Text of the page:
Fish Mainland—improving the plight of fishers and the environment

Einstein provided sound guidance on a range of issues, including problem solving. One famous quote of his is that we cannot solve our problems with the same thinking we used when we created them.

Einstein’s quote can help guide us through a myriad of fisheries problems. Here are two examples:

First, there is a problem with using nets to catch fish; nets can entangle dolphins. And the government must be seen to take action to avoid harm to dolphins or face international bans on imported net-caught commercial catches. The solution seems simple; ban the use of nets. However, such a ban would disrupt longstanding commercial and recreational fishing traditions, but dolphins, like fish, aren’t everywhere.

Worse yet, MPI has confirmed the dearth of information on dolphin distribution in some regions, such as Golden and Tasman Bays, and the poor-quality assumptions used in modelling alleged impacts of recreational netting. There was no evidential base to support the ban, especially in the Bays’ estuaries, rivers, lagoons, and inlets where locals have set netted for generations without ever sighting a dolphin. In saying that, Fish Mainland fully supports banning netting where it poses a risk to incidentally killing or seriously injuring dolphins.

Fish Mainland is working with locals in the Bays to document ‘dolphin safe’ locations where set netting can be reinstated. We urge other locals to do the same by contacting our director in that region, Tim Robinson 022 429 6173.

Soon, we will present to Minister Parker our fine-scale solutions to the problem.

Second, the Clutha District Council recently grappled with problems associated with the effect of vehicles on public safety and the enjoyment of beaches, and the adverse effects to the environmental values of the coastal environment. The council proposed a bylaw that could have severely restricted vehicle access to eight beaches.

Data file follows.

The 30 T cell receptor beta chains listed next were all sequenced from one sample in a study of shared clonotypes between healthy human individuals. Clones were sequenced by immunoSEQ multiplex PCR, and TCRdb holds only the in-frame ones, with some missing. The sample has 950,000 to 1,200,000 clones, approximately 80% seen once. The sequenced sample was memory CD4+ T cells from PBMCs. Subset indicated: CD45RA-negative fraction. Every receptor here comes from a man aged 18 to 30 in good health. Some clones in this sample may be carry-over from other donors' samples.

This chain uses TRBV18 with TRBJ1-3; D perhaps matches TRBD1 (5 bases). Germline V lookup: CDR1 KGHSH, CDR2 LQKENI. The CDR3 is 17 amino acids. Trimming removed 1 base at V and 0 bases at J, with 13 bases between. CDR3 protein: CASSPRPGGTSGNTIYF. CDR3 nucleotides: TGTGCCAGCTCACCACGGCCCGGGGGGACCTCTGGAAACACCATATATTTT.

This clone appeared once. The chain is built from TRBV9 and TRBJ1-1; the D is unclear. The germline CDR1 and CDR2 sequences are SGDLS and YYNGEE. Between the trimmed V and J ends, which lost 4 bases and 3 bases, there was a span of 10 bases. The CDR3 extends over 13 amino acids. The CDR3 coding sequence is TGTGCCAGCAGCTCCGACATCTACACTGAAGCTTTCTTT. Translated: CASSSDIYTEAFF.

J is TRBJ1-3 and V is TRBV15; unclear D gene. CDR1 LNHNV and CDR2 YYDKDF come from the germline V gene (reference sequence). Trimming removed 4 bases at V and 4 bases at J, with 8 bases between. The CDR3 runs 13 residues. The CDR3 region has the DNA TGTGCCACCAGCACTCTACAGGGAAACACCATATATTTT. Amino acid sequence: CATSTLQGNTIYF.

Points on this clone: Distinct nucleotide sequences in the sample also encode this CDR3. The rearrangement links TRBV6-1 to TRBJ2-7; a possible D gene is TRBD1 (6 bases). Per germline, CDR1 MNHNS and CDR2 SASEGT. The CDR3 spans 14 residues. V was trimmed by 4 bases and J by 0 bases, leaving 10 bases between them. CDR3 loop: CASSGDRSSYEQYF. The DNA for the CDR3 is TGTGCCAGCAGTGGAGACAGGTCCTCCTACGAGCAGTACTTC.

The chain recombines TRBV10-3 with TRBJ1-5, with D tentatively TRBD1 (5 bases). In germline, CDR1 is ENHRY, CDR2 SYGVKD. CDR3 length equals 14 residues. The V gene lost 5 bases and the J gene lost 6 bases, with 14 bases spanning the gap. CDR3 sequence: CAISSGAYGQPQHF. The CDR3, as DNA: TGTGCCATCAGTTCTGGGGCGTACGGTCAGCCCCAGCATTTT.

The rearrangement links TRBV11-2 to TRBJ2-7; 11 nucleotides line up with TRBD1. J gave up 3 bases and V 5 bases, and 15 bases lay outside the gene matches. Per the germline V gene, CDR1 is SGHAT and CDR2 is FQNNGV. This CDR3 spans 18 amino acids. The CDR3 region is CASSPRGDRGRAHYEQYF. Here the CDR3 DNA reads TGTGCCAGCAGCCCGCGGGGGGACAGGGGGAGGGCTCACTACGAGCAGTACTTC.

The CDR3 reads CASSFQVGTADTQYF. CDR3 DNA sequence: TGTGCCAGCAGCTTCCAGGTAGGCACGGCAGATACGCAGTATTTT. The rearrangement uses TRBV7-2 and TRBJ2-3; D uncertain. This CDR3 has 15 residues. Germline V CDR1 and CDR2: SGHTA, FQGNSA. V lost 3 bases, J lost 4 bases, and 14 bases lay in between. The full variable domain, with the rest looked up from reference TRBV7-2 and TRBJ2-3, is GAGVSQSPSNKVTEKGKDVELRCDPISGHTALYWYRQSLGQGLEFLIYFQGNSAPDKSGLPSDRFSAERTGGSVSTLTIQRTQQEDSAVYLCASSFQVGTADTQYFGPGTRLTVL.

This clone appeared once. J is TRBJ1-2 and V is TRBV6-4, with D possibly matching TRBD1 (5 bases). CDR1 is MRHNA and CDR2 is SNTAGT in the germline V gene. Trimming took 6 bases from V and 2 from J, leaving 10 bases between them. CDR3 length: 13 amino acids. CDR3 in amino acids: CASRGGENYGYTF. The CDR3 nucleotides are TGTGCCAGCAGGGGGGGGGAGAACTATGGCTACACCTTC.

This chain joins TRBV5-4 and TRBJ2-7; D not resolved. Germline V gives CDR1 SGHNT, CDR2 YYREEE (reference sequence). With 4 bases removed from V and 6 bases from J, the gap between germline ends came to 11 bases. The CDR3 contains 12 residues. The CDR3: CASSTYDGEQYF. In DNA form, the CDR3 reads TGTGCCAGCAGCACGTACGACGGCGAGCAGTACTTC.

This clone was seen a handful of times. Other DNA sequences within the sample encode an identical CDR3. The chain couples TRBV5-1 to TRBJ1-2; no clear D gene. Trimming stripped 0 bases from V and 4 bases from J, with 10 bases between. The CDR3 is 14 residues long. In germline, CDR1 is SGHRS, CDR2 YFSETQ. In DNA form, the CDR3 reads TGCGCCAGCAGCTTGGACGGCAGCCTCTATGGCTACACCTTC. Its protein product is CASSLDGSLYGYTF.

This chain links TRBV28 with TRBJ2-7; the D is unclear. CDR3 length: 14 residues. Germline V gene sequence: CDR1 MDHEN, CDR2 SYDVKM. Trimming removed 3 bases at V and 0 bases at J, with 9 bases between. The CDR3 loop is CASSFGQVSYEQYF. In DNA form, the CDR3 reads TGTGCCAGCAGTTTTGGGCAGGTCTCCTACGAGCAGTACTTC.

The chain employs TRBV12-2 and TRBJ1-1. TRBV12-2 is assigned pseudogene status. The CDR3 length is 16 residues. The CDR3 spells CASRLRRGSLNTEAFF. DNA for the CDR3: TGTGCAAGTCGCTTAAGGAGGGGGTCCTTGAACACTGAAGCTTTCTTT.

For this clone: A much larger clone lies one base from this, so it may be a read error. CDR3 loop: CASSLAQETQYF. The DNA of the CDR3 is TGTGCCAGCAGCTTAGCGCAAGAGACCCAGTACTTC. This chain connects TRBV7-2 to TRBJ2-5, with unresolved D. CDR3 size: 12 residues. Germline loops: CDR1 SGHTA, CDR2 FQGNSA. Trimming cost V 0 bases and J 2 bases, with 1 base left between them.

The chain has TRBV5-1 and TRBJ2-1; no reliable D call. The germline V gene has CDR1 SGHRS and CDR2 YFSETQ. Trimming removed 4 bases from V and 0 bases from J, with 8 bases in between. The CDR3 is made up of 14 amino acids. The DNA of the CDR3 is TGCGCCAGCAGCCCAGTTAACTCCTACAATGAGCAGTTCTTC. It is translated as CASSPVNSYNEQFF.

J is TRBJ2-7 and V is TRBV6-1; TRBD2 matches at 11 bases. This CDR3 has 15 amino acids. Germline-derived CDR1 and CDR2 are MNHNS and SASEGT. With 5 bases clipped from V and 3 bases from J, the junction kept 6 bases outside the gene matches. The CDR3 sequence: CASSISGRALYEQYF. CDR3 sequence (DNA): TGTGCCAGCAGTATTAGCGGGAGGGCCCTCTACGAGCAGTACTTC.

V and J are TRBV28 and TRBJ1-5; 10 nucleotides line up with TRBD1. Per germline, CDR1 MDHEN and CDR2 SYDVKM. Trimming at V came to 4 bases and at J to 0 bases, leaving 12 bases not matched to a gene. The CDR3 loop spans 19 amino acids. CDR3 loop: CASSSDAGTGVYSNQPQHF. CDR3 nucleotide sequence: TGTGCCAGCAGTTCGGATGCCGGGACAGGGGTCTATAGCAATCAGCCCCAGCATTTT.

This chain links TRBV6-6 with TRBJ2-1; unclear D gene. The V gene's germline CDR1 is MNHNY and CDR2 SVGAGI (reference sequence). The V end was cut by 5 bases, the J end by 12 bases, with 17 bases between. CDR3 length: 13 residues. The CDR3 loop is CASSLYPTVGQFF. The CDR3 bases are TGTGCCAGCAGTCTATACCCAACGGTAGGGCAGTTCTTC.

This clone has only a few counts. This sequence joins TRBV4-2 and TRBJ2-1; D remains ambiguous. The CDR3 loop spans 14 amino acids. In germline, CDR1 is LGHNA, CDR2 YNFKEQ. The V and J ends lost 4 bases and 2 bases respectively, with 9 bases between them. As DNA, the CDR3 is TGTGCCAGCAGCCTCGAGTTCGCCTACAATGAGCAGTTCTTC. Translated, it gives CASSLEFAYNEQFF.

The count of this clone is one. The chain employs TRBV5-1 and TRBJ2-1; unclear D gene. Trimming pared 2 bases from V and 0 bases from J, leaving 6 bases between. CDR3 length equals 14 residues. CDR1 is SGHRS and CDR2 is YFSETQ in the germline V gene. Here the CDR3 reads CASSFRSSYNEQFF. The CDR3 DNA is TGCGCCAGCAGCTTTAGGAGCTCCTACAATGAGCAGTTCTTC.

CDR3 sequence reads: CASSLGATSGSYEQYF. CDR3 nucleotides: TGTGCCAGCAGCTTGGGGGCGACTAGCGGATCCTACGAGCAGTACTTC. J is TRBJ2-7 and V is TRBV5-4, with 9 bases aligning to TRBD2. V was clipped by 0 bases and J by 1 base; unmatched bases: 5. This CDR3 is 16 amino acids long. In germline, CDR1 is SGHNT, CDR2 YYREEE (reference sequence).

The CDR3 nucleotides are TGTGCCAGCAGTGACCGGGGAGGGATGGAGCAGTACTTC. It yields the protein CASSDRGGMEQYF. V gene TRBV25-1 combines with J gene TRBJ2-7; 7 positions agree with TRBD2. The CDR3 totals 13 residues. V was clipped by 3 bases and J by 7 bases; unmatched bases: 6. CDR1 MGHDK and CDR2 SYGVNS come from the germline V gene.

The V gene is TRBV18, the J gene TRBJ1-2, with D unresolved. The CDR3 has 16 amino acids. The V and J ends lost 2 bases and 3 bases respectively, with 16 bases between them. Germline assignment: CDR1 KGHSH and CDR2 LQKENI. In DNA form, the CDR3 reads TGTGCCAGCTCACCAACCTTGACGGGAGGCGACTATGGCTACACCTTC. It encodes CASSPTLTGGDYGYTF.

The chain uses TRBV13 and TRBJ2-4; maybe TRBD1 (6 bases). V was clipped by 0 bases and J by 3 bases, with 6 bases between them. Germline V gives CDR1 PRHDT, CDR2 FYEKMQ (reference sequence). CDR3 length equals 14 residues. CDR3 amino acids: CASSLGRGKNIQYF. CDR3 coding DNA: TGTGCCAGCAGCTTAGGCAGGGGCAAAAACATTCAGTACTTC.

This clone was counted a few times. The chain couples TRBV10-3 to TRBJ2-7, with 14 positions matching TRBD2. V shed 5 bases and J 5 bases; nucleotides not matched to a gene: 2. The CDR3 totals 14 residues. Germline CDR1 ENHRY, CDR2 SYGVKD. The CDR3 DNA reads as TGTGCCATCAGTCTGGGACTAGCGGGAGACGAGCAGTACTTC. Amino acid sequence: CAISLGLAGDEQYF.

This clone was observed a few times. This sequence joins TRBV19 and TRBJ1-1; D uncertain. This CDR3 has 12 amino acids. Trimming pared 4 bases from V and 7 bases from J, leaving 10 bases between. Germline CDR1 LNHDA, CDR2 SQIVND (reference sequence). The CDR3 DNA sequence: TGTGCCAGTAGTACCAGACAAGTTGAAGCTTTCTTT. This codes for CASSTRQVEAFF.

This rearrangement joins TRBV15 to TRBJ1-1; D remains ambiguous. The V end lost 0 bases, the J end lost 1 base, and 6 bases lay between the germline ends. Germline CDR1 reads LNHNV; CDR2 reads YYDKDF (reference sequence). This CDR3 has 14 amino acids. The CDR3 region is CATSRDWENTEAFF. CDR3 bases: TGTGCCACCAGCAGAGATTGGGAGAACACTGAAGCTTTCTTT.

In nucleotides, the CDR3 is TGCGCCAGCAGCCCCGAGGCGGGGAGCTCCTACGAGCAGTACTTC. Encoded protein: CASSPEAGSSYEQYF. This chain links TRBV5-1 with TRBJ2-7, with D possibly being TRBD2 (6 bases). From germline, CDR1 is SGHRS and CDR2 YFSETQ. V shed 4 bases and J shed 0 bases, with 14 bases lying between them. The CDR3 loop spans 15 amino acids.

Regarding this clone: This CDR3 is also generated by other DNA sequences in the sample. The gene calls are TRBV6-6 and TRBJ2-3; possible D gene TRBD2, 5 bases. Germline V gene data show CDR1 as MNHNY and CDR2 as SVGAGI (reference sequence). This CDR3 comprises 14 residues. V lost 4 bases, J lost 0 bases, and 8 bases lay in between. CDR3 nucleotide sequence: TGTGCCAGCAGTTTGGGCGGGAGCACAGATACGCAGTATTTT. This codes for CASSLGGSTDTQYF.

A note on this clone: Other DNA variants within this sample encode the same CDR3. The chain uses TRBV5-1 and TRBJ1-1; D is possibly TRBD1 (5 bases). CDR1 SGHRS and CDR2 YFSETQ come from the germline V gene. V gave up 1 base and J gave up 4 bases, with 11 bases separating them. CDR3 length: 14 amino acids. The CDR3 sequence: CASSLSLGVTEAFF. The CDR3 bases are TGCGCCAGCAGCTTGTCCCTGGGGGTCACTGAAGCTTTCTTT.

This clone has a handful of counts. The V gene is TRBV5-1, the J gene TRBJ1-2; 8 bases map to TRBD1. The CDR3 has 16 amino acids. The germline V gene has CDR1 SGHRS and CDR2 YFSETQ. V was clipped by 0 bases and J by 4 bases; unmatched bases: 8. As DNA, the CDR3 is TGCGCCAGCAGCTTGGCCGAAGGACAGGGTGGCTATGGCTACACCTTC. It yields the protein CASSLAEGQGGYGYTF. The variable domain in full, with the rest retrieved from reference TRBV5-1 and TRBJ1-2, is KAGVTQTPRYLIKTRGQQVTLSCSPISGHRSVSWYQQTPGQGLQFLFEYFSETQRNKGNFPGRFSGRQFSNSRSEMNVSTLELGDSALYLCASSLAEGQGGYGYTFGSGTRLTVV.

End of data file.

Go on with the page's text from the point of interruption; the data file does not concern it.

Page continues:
Fish Mainland supports the need to protect vulnerable marine mammals, seabirds, and biodiversity values within the Clutha coastal environment. We also strongly support a safe environment for all beach users.

However, we considered the proposed bylaw did not provide a workable solution that balances the needs and preferences of all beach users in a compatible way, as the council intended. If fact, it did not accommodate either commercial or recreational fishers who launch boats from the beach, nor did it accommodate those who transport scuba gear to remote areas. Fish Mainland concluded the proposed bylaw was an unworkable solution to the problem.

We also concluded the least intrusive workable solution was already outlined in the proposed bylaw. That is, the proposed 30/kmph speed restriction on beaches. This restriction alone would have the most desired impact on problems caused by poor driving behaviour.

We also supported selectively restricting driving through dunes and other ecological systems where there is a need to protect vulnerable marine mammals, seabirds, and biodiversity values. We were pleased to learn the council took account of the views expressed by our Southland Director, Alan Key. He urged the council to be very careful about what it does since every action has a reaction. In other words, denying people access to beaches will have the effect of splitting groups against each other.

We consider the council’s decisions address the issues without unnecessarily restricting public access to beaches. We hope these decisions will help guide other councils’ decisionmaking processes.

With Einstein’s guidance in mind, Fish Mainland continues to pursue its purpose of coordinating and assisting the South Island marine fishing community in restoring and sustaining fisheries resources for the benefit of all who fish in South Island waters.

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